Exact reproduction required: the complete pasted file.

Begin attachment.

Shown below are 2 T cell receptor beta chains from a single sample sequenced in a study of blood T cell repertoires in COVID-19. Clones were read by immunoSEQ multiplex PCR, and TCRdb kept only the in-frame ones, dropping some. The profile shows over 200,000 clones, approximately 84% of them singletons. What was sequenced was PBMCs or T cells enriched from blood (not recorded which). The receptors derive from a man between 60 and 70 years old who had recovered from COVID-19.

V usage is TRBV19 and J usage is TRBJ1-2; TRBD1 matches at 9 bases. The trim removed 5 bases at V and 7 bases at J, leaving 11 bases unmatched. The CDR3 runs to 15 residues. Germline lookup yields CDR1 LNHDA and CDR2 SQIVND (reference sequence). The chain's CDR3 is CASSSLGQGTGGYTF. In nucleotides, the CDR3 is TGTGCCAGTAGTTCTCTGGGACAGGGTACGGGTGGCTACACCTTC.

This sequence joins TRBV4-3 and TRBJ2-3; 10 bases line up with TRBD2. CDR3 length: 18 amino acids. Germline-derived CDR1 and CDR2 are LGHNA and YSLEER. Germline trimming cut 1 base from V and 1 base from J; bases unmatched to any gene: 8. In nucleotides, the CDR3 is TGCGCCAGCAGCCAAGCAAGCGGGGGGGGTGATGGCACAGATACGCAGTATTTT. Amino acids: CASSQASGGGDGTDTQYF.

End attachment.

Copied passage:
Shown below are 2 T cell receptor beta chains from a single sample sequenced in a study of blood T cell repertoires in COVID-19. Clones were read by immunoSEQ multiplex PCR, and TCRdb kept only the in-frame ones, dropping some. The profile shows over 200,000 clones, approximately 84% of them singletons. What was sequenced was PBMCs or T cells enriched from blood (not recorded which). The receptors derive from a man between 60 and 70 years old who had recovered from COVID-19.

V usage is TRBV19 and J usage is TRBJ1-2; TRBD1 matches at 9 bases. The trim removed 5 bases at V and 7 bases at J, leaving 11 bases unmatched. The CDR3 runs to 15 residues. Germline lookup yields CDR1 LNHDA and CDR2 SQIVND (reference sequence). The chain's CDR3 is CASSSLGQGTGGYTF. In nucleotides, the CDR3 is TGTGCCAGTAGTTCTCTGGGACAGGGTACGGGTGGCTACACCTTC.

This sequence joins TRBV4-3 and TRBJ2-3; 10 bases line up with TRBD2. CDR3 length: 18 amino acids. Germline-derived CDR1 and CDR2 are LGHNA and YSLEER. Germline trimming cut 1 base from V and 1 base from J; bases unmatched to any gene: 8. In nucleotides, the CDR3 is TGCGCCAGCAGCCAAGCAAGCGGGGGGGGTGATGGCACAGATACGCAGTATTTT. Amino acids: CASSQASGGGDGTDTQYF.